Present: Cláudio Eizirik (CE), Kerry Malawista (KM), Bob Winer (BW)

The only interview we held via Skype was with Cláudio Eizirik. We had planned to meet with Dr Eizirik while in Prague, but because of a family emergency, he had to cancel his trip. We worried that Skype would not provide the intimacy of our in-person interviews. Once the online interview began, our fears were allayed. Dr Eizirik's warmth and intelligence easily came through the digital divide. He offered us a view of the ongoing changes in priorities and thinking a psychoanalyst must embrace to remain attuned to his patients.

 

Chapter Nine: Nancy McWilliams (United States)

ePub

 

Nancy McWilliams teaches at the Graduate School of Applied and Professional Psychology at Rutgers and practises in western New Jersey. A former president of the Division of Psychoanalysis of the American Psychological Association, she has authored three textbooks, now in twenty languages, and edited the Psychodynamic Diagnostic Manual (2006, 2016).

 

We were fortunate to meet with Nancy McWilliams on two occasions. We had first interviewed Dr McWilliams when she attended a New Directions in Writing conference in Washington, DC. We were impressed by Dr McWilliams’ candour and her thoughtful insights about her clinical work. Then we lost the recordings of that interview. When we called to tell Dr McWilliams what had happened, she empathised with our distress—not her own inconvenience—and immediately agreed to sit for another interview. This is a snapshot of Dr McWilliams’ kindness and generosity as a psychoanalyst.

Dr McWilliams is one of several psychoanalysts we interviewed who have lost a parent in childhood. She imagines that being a therapist is a displaced way to take care of the wounded child in herself. What we found most remarkable was her resilience, her ability to make the most of whatever situation was dealt to her. The few months with the black housekeeper who was in her home after her mother's death might have been a footnote in another child's life, but Dr McWilliams was able to surmount her own loss to the extent that she could take this woman in, in a really helpful way. We heard how the recognition that she'd been taken in by a patient was always a crucial, treatment-altering moment for her. Making connections has been crucial in other ways, as she found a link to her housekeeper at Oberlin and actually searched for her years later, as she tried with Oliver Sacks to figure out why her father had been so difficult a person after his encephalitis lethargica, as she went to find, through Theodor Reik, a link to Sigmund Freud. Perhaps making connections has been a way of surviving broken ones.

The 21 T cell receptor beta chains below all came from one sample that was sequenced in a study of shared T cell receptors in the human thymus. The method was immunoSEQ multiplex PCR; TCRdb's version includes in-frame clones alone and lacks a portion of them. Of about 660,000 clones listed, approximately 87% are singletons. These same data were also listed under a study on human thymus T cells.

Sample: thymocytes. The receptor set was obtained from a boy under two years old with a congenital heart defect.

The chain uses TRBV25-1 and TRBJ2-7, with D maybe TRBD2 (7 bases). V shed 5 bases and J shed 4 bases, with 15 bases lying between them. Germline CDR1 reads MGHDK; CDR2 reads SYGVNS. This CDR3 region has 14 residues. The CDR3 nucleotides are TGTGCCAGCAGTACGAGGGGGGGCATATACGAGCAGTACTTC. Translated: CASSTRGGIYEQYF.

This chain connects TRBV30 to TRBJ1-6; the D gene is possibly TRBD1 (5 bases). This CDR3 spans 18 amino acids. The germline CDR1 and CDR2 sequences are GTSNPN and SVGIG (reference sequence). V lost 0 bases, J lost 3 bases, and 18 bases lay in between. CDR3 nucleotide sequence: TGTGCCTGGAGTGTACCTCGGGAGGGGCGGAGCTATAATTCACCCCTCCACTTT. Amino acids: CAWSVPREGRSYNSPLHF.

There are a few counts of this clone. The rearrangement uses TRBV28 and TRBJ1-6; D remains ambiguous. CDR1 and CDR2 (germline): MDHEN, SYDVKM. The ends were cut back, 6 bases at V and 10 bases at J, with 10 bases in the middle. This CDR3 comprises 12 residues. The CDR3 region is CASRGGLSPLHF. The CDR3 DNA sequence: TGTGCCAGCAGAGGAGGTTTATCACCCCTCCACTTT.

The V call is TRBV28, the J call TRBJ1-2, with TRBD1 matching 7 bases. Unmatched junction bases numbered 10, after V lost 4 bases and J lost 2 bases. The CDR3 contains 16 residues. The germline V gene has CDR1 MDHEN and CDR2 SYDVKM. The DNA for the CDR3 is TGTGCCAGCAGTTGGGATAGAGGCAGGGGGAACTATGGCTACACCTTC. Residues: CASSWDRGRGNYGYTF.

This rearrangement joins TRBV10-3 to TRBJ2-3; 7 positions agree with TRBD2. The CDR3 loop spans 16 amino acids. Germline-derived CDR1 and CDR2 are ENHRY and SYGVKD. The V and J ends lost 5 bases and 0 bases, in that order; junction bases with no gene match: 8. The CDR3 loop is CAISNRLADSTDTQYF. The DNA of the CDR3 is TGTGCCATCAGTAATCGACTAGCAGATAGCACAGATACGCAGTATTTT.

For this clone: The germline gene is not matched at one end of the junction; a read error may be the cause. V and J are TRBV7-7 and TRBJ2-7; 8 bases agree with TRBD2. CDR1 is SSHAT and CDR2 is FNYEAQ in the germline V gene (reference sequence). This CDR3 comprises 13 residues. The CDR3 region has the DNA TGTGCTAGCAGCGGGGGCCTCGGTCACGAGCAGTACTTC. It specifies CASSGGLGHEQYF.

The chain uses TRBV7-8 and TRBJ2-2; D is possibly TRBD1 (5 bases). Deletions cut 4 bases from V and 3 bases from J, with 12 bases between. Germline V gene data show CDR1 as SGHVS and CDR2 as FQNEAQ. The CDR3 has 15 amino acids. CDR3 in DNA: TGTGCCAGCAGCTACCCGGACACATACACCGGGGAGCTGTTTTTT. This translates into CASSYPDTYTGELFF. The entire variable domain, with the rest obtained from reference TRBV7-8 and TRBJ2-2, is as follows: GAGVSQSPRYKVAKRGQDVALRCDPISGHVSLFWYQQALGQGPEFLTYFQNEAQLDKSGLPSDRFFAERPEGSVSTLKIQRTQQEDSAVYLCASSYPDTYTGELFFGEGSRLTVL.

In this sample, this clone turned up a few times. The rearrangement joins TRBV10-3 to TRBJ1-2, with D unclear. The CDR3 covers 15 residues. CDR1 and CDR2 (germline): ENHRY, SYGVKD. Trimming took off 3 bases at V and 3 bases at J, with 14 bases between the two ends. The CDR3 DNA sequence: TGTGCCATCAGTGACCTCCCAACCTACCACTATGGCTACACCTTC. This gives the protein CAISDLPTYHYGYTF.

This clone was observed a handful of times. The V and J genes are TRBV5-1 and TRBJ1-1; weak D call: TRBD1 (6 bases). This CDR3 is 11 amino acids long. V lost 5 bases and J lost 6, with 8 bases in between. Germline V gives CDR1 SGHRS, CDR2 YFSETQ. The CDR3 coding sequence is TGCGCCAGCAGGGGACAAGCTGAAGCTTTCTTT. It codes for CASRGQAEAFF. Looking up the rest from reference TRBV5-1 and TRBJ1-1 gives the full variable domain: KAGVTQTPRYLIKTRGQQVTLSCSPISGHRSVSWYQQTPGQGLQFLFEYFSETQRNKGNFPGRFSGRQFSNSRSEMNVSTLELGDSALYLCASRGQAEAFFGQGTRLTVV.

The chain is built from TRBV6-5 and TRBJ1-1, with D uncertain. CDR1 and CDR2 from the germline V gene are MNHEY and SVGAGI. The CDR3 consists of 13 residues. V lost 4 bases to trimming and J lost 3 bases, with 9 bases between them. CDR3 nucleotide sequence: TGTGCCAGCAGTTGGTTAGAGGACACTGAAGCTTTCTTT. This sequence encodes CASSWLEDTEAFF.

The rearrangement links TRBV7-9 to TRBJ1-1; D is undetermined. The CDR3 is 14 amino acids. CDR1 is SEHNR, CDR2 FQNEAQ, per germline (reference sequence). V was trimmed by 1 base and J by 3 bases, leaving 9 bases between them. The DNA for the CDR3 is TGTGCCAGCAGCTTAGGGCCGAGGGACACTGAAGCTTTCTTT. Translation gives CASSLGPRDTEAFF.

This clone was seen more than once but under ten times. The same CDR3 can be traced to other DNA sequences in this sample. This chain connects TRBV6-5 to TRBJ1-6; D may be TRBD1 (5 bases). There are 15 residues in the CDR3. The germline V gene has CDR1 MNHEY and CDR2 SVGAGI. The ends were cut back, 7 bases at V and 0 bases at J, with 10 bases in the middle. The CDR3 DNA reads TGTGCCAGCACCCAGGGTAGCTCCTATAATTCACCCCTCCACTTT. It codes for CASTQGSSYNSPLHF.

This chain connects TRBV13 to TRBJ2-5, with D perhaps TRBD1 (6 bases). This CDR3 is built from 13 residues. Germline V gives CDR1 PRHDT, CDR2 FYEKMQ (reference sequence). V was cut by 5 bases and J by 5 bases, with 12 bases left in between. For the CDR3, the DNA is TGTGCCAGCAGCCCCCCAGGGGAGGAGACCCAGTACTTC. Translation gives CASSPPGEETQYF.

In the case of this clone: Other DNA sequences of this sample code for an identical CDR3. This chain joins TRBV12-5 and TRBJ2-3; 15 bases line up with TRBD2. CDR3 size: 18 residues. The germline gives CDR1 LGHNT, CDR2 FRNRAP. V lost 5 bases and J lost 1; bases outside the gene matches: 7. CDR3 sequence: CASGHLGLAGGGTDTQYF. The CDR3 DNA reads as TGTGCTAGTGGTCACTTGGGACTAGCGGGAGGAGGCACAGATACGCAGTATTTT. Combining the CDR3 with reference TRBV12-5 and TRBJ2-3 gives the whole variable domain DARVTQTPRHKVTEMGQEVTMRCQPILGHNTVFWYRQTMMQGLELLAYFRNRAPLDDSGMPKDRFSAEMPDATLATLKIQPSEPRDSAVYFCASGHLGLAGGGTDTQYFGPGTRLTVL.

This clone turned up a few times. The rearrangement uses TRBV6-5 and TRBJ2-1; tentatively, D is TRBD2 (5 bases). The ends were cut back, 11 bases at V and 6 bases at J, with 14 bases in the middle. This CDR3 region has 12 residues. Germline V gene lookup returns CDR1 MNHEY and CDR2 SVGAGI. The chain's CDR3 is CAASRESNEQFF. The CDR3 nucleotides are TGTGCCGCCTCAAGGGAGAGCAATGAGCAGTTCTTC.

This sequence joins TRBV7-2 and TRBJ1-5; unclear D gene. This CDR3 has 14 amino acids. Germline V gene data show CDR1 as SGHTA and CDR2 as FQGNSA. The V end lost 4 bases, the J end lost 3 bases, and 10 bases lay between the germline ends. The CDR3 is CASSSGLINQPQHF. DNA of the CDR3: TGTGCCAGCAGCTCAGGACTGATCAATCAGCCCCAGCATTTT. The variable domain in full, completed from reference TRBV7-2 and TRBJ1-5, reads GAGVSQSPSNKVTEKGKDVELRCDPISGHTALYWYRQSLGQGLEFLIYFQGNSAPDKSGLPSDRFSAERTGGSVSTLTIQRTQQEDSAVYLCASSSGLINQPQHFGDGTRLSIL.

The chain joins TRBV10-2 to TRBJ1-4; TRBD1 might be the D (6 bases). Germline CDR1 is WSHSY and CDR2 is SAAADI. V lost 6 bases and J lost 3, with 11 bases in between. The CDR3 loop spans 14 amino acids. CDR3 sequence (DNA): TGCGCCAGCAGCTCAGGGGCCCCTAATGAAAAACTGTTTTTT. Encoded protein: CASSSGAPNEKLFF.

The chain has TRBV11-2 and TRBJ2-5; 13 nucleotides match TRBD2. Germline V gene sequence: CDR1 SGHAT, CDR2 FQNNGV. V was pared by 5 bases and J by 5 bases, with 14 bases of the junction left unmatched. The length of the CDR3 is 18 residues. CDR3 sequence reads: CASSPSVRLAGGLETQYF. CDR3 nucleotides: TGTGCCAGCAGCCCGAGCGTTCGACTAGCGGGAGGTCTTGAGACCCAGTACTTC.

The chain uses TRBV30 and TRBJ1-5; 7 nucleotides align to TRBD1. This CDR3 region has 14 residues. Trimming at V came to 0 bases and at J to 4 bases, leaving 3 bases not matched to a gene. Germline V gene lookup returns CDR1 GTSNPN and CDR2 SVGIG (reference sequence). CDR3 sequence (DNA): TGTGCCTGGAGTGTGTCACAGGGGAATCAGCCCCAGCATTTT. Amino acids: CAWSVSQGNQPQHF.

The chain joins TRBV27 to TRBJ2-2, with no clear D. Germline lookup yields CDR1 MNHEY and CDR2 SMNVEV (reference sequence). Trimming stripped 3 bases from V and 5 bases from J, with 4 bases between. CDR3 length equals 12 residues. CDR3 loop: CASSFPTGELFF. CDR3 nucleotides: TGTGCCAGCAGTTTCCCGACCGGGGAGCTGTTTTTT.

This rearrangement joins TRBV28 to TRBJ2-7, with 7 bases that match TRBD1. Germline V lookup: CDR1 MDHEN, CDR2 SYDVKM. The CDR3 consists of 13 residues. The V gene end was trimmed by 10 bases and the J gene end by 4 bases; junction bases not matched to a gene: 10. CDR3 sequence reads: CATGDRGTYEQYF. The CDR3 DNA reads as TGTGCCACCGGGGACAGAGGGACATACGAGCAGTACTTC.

Chapter Ten: Abel Fainstein (Argentina)

ePub

 

Abel Fainstein received his MD from the Buenos Aires University. He specialised in psychiatry. He received a Master in Psychoanalysis degree from the Universidad del Salvador-APA. Dr Fainstein is a full member, training analyst, and past president at the Argentine Psychoanalytical Association. He is professor in the Masters programmes in Psychoanalysis at USAL-APA and at the National University La Matanza. He is also past president of Federación Psicoanalítica de América.

 

Present: Abel Fainstein (AF), Kerry Malawista (KM), Bob Winer (BW)

From the moment Abel Fainstein entered the Prague Congress meeting space, his youthful enthusiasm and clear-eyed thinking were contagious. Although Dr Fainstein, an Argentinian analyst, was concerned that his limited English would not capture the breadth of his thoughts and feelings, his passion for the work was evident. What came through in all of Dr Fainstein's clinical work was his devotion to his patients.